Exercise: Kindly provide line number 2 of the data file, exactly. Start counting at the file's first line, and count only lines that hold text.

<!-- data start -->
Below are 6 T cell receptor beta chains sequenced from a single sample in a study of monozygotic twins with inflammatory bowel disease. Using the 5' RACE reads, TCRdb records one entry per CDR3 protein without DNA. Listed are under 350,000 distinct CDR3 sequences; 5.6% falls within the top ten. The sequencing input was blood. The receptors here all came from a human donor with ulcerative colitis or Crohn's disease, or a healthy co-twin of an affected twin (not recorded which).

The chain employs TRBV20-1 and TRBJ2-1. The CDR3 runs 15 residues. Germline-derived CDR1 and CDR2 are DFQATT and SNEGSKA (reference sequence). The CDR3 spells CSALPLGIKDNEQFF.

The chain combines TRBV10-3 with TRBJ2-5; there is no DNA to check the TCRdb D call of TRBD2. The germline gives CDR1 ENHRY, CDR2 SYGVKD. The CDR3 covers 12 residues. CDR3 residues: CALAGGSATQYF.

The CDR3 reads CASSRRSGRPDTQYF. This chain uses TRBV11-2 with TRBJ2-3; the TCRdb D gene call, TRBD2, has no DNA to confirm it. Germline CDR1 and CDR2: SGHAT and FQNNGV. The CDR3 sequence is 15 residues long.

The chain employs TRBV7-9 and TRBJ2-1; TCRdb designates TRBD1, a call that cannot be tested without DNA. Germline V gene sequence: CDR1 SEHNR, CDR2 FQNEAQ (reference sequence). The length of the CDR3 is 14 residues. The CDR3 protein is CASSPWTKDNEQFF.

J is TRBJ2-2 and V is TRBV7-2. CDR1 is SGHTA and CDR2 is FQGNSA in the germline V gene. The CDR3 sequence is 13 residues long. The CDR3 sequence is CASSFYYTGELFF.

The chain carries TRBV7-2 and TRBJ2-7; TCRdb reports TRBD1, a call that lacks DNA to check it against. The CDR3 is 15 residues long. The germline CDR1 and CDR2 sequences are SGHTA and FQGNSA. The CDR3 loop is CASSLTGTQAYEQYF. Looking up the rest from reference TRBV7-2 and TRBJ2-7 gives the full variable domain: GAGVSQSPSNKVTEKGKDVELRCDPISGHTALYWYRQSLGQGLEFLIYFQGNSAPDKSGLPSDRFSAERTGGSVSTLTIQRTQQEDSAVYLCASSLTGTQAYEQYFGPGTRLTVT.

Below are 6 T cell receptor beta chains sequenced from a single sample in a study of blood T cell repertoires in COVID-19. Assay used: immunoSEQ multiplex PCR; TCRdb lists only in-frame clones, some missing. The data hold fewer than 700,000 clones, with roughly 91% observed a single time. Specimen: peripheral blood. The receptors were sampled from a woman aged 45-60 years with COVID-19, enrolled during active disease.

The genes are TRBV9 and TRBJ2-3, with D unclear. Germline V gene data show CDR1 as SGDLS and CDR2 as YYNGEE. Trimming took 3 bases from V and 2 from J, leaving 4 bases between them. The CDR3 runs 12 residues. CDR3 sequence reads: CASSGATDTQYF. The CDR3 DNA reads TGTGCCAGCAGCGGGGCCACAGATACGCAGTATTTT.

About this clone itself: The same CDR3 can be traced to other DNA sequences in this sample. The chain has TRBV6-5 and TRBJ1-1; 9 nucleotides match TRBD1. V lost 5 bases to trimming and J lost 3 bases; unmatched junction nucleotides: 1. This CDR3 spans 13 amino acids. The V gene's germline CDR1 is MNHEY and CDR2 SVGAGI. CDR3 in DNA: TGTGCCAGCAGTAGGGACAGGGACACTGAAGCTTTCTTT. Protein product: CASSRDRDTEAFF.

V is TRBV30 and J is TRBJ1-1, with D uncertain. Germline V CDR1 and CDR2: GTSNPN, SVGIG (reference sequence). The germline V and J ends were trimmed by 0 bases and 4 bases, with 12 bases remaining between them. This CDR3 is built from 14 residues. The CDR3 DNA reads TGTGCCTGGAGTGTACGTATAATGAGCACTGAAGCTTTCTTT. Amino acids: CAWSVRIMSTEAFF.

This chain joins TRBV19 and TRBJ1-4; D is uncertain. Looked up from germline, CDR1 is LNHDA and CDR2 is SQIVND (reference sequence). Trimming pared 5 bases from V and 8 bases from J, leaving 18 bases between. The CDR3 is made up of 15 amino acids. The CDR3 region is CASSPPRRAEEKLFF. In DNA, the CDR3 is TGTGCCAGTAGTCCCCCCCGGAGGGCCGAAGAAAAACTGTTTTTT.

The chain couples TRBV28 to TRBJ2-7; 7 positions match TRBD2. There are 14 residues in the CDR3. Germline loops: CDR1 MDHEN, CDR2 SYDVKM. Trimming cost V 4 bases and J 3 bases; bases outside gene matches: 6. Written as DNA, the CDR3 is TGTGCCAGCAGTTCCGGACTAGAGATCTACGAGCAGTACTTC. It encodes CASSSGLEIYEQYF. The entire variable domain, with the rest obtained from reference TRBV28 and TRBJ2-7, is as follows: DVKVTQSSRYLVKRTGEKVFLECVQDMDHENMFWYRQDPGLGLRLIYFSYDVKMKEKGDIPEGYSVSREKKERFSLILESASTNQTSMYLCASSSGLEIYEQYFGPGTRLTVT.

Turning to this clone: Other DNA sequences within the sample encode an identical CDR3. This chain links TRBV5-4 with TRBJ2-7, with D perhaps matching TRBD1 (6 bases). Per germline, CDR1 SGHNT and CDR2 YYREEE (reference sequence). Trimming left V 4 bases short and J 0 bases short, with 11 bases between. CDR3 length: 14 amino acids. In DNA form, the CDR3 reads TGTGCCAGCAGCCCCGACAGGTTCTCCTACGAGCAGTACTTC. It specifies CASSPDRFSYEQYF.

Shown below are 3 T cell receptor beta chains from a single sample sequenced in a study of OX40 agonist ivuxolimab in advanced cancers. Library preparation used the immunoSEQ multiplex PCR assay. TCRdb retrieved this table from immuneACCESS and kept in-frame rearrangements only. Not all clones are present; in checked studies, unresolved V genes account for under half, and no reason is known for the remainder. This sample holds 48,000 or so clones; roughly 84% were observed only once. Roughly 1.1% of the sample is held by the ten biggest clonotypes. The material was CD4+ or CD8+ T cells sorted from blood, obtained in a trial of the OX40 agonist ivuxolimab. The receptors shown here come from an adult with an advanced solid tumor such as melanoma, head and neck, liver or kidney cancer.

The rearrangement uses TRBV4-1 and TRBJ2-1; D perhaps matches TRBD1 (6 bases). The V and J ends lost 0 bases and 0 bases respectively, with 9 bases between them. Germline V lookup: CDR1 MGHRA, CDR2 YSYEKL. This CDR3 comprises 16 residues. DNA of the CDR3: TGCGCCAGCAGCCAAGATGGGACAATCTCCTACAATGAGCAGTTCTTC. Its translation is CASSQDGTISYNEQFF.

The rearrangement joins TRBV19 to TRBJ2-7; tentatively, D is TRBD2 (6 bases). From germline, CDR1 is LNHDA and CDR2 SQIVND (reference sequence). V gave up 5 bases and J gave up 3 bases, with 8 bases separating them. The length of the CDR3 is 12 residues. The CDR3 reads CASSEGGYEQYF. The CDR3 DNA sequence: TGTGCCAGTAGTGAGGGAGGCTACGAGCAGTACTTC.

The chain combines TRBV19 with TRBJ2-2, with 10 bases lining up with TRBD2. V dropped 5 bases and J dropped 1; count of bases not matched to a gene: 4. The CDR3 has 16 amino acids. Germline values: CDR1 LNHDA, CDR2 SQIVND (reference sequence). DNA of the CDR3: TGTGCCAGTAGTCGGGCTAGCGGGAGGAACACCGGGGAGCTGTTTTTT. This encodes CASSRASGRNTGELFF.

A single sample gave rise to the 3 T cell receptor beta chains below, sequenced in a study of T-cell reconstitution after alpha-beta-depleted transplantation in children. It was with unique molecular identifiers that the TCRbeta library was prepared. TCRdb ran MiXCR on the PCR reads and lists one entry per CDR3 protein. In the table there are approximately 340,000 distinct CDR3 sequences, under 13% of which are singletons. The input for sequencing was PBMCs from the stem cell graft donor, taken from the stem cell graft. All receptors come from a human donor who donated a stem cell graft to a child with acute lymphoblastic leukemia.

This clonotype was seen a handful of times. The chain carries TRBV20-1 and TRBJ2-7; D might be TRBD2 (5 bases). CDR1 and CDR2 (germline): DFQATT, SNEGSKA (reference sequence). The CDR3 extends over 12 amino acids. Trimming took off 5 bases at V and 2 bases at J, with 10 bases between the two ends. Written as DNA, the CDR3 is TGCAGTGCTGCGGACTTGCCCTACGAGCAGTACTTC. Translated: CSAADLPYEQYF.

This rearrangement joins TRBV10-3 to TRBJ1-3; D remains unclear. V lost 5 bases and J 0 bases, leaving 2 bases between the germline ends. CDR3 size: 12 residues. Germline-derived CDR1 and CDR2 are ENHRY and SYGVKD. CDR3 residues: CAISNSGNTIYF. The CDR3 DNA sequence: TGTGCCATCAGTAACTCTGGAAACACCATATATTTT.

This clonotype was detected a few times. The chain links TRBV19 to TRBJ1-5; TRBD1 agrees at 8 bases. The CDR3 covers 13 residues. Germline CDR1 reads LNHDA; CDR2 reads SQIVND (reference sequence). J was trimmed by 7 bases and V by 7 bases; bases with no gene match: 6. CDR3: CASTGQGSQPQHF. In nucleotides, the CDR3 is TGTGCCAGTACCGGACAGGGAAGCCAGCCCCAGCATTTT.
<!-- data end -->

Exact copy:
The chain employs TRBV20-1 and TRBJ2-1. The CDR3 runs 15 residues. Germline-derived CDR1 and CDR2 are DFQATT and SNEGSKA (reference sequence). The CDR3 spells CSALPLGIKDNEQFF.